Colorado’s Paradox: Healthy Adults, Unhealthy Children
Colorado advertises itself as a healthy state, attracting mountain climbers, skiers, and outdoorsy types. But new data finds that just because Colorado is lean, that doesn’t mean its entire population is healthy.
The Colorado Health Foundation‘s 2010 Report Card showed that the Rocky Mountain state is a health paradox — with a population of healthy adults, but unhealthy children.
Leanest Adults, Obese Children
Colorado adults are the leanest in the United States with, a 19 percent obesity rate, compared to the national average of 27 percent. But obesity among the state’s children is rising at an alarming rate. Colorado ranked 23rd in the nation for childhood obesity, according to the report card, a major slip from its third-place rank four years ago.
“We import a lot of healthy, educated people,” said Anne Warhover, CEO of the Colorado Health Foundation, “but we’re not growing our own.”
There are a number of reasons behind this paradox, said Michele Lueck, CEO of the Colorado Health Institute. Like the rest of the country, children’s lifestyles in Colorado are increasingly sedentary.
Experts cite a few reasons why the rates have risen so dramatically in the state, including the public school system. Colorado is one of only two states that do not require physical activity as part of the school curriculum. For many kids, a gym class may be their only exercise.
Another major contributing factor is poverty. Colorado’s childhood poverty rate is rising quickly, according to Shepard Nevel, vice president of policy for the Colorado Health Foundation. Fewer economic resources mean less access to healthy food and education.
“There’s a strong correlation between socioeconomic status and health,” he says. “We don’t think you can talk about improving the health of Colorado and reversing this unfortunate trend of childhood obesity without also addressing childhood poverty.”
Healthy and Educated — With High Premiums
Colorado adults take good care of themselves, beyond just keeping their weight down. They rank well in terms of physical activity and healthy diets. Smoking rates among adults have dropped, and Colorado adults rank second in the nation for low blood pressure and low rates of diabetes.
But despite these numbers, Colorado health insurance premiums are the seventh highest nationwide. Nearly 20 percent of adults are not insured, and according to the report, most uninsured adults are employed full-time.
Tom Clark, vice president of the Metro Denver Economic Development Corporation, said this is because 90 percent of Coloradans work for small businesses, which often can’t afford to provide insurance for their workers.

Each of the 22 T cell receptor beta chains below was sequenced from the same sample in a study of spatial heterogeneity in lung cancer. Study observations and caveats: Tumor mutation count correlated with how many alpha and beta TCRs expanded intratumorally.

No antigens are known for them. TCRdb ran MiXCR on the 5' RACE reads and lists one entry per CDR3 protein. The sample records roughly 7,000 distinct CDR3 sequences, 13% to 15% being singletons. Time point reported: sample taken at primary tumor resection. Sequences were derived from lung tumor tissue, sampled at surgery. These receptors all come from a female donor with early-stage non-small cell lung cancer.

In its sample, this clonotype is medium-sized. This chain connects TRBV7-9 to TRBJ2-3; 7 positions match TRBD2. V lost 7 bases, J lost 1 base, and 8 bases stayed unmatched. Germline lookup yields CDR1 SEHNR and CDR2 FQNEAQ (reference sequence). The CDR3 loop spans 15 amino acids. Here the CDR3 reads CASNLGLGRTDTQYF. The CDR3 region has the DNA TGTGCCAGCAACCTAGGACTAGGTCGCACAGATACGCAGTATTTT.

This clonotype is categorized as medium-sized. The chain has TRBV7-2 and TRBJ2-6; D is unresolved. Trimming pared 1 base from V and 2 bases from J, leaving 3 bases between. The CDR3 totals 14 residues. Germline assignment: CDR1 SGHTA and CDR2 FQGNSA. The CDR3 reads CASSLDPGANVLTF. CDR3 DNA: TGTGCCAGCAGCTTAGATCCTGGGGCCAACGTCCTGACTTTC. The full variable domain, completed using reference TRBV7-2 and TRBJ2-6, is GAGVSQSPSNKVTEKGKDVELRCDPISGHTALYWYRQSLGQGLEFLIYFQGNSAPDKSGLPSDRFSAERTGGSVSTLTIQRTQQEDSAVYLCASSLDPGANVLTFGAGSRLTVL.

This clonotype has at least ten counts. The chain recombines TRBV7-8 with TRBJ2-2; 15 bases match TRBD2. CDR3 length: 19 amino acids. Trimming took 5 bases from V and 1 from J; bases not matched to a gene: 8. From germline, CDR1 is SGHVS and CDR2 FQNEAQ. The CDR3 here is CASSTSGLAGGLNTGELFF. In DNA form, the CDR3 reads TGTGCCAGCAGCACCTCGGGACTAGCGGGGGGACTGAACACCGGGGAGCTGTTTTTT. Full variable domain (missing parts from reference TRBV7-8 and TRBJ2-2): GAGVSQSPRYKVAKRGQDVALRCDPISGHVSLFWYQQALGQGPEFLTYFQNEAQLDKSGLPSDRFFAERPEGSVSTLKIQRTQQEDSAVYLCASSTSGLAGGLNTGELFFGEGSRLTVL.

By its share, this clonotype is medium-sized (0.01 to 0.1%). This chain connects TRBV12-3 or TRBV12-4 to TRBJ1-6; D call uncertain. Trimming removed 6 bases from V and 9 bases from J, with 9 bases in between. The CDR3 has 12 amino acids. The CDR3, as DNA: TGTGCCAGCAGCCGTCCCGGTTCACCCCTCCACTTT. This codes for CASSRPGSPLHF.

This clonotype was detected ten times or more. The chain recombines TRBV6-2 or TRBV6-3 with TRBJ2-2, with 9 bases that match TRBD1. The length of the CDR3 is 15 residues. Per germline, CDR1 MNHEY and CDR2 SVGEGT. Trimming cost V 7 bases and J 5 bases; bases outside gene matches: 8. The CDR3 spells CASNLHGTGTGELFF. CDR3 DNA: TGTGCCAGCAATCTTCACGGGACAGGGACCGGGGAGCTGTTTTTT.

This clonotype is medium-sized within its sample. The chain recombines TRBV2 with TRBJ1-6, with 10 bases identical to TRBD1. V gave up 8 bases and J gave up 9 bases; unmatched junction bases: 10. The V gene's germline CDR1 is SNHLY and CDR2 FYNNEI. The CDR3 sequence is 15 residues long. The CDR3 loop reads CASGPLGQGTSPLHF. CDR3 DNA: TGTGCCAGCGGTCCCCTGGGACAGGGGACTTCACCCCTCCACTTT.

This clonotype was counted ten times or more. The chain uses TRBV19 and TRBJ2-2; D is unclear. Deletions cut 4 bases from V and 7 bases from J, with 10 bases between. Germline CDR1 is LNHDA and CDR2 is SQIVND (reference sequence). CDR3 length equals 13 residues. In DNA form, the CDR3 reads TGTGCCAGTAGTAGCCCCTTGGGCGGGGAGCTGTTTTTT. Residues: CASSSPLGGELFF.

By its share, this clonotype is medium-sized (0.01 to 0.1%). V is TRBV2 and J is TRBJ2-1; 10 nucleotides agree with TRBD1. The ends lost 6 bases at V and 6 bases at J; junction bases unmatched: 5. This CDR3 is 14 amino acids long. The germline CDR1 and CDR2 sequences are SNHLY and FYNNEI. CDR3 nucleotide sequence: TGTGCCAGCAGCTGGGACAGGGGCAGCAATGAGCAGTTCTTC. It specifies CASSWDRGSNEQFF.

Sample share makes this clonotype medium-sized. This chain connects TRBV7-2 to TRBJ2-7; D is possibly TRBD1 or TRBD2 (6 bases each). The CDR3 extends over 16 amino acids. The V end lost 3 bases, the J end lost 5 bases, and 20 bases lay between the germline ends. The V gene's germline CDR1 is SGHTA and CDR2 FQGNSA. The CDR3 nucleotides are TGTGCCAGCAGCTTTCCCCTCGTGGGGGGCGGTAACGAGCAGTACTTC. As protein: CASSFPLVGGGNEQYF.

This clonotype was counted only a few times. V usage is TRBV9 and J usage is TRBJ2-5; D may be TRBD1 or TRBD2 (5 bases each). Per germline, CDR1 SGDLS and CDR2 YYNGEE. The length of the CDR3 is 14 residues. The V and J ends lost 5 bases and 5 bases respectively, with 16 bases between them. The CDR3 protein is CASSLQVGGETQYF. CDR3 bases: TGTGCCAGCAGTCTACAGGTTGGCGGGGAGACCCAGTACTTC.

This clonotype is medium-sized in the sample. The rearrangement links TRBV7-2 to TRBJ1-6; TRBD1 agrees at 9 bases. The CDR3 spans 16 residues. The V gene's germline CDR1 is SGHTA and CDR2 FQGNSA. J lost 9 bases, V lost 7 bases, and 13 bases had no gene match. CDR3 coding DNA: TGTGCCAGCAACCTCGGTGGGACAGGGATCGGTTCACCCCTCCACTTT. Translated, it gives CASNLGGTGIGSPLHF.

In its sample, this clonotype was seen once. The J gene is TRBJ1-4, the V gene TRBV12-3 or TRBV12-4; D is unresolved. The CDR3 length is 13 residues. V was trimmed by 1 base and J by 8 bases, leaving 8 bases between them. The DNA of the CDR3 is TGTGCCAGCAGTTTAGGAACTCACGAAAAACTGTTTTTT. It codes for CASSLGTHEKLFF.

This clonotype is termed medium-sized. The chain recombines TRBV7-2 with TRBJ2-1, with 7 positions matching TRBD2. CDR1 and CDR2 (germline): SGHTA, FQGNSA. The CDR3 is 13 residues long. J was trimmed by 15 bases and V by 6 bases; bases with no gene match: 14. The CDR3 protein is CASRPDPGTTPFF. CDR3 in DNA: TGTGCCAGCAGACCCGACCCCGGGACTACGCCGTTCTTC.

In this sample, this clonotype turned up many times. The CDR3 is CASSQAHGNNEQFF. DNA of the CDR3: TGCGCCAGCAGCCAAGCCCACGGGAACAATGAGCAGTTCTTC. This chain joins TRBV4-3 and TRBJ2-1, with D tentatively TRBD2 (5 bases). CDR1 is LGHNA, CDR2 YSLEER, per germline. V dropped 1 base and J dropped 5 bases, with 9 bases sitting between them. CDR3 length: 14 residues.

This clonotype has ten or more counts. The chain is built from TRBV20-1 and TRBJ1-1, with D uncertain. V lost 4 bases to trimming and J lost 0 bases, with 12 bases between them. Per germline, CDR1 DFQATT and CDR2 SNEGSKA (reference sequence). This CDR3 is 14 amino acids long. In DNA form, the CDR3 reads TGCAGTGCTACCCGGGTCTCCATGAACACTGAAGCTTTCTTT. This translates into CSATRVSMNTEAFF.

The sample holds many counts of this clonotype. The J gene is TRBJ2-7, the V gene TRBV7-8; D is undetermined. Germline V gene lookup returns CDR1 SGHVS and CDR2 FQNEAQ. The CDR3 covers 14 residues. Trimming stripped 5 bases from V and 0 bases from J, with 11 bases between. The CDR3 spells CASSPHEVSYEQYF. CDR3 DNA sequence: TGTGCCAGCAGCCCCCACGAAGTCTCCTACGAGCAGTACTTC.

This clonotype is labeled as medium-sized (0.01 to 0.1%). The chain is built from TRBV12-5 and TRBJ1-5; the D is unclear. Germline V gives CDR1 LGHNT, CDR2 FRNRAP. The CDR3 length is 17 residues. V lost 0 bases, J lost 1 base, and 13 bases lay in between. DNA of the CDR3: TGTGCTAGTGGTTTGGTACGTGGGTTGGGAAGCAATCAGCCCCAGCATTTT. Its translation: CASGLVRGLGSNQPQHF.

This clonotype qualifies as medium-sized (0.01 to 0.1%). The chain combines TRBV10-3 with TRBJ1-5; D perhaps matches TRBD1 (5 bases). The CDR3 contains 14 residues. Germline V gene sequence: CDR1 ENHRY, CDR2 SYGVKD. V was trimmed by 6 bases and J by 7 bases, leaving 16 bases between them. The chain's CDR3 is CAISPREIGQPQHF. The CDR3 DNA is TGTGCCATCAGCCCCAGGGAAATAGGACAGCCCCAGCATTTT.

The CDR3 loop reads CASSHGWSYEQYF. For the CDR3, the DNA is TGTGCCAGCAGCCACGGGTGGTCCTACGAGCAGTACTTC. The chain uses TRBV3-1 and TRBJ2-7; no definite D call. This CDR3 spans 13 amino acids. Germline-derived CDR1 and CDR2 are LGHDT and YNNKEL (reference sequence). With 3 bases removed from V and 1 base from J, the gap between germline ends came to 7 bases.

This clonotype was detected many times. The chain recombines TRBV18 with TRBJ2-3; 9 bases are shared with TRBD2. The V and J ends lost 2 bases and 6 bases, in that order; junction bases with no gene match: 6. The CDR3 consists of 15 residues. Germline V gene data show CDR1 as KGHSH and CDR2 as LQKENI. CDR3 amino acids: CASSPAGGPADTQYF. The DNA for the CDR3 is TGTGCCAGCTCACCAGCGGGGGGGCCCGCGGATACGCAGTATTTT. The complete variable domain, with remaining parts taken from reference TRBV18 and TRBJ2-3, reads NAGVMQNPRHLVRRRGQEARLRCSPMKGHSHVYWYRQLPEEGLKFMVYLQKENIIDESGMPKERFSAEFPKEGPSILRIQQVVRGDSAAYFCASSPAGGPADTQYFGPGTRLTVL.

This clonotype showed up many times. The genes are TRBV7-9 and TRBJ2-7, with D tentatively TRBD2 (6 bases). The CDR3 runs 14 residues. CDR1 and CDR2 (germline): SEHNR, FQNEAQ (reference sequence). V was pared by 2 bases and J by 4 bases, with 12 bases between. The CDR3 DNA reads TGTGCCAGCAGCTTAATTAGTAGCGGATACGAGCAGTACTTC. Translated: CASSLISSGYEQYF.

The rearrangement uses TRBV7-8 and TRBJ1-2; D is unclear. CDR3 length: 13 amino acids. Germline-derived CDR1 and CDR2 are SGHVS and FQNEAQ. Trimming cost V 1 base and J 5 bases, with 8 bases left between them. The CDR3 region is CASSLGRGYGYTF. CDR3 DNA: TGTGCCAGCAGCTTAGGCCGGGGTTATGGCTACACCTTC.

As to why the premiums remain so high despite such a healthy workforce? “We don’t know,” said Patty Silverstein, president of Development Research Partners.”That’s the Colorado paradox. We’re scratching our heads.”
Healthy Aging, Unhealthy Beginnings
Colorado also has one of the healthiest aging populations in the United States, the 2010 report card shows. The state attracts healthy retirees, and they rank high in physical activity, mental and physical health, compared to other senior populations.
But the state barely earns an average grade for the health of its youngest citizens, ranking 37th in babies with a low birth weight. Colorado children’s dental health is also in the bottom tier nationwide: Oral disease is five times more prevalent than asthma in the state, according to the report.
The state’s childhood immunization rates are also alarming, Lueck said. While the state ranks second for aging adults receiving flu and pneumonia vaccines, its childhood immunization rate is only 65 percent, a radical drop from 79 percent just four years prior.
These disparities are largely due to income, Lueck said. The growing poverty rate and lack of access to coverage means less care for pregnant women and children. The state also has one of the most conservative Medicaid plans, he added, meaning fewer people, including young children, have access to the program.
And with such high premiums and 19 percent of adults in Colorado uninsured, even full-time employed adults have a hard time getting their children health care.
Policy changes are expected to improve access to insurance coverage. Under the new federal health care reform law, about 500,000 Coloradans will be newly eligible for Medicaid or for a tax credit under the new state exchanges, a move that Nevel hopes will help families get their children’s health on track again.
However, access to coverage alone won’t do enough to reduce the childhood obesity rate. Colorado does have initiatives underway to reduce the problem of childhood obesity, from removing all soft drinks from schools to investing in nutritional education. But Lueck says they haven’t yet found an ultimate fix.
“We’re trying to figure out how you stop obesity like we were trying to figure out how to stop smoking thirty years ago,” she said, “But we’re trying to figure out what are all the different levers that we can apply to reverse the trend.”
Raising Colorado’s health grade is critical, not just for the health of Colorado, but for the state’s economic development, Nevel said. If the health of Colorado’s children doesn’t improve, neither will its economy.
“To state the obvious, children are our future,” he said. “The healthier a community is the more productive it is. It is a significant, even a primary factor in the economic development sphere.”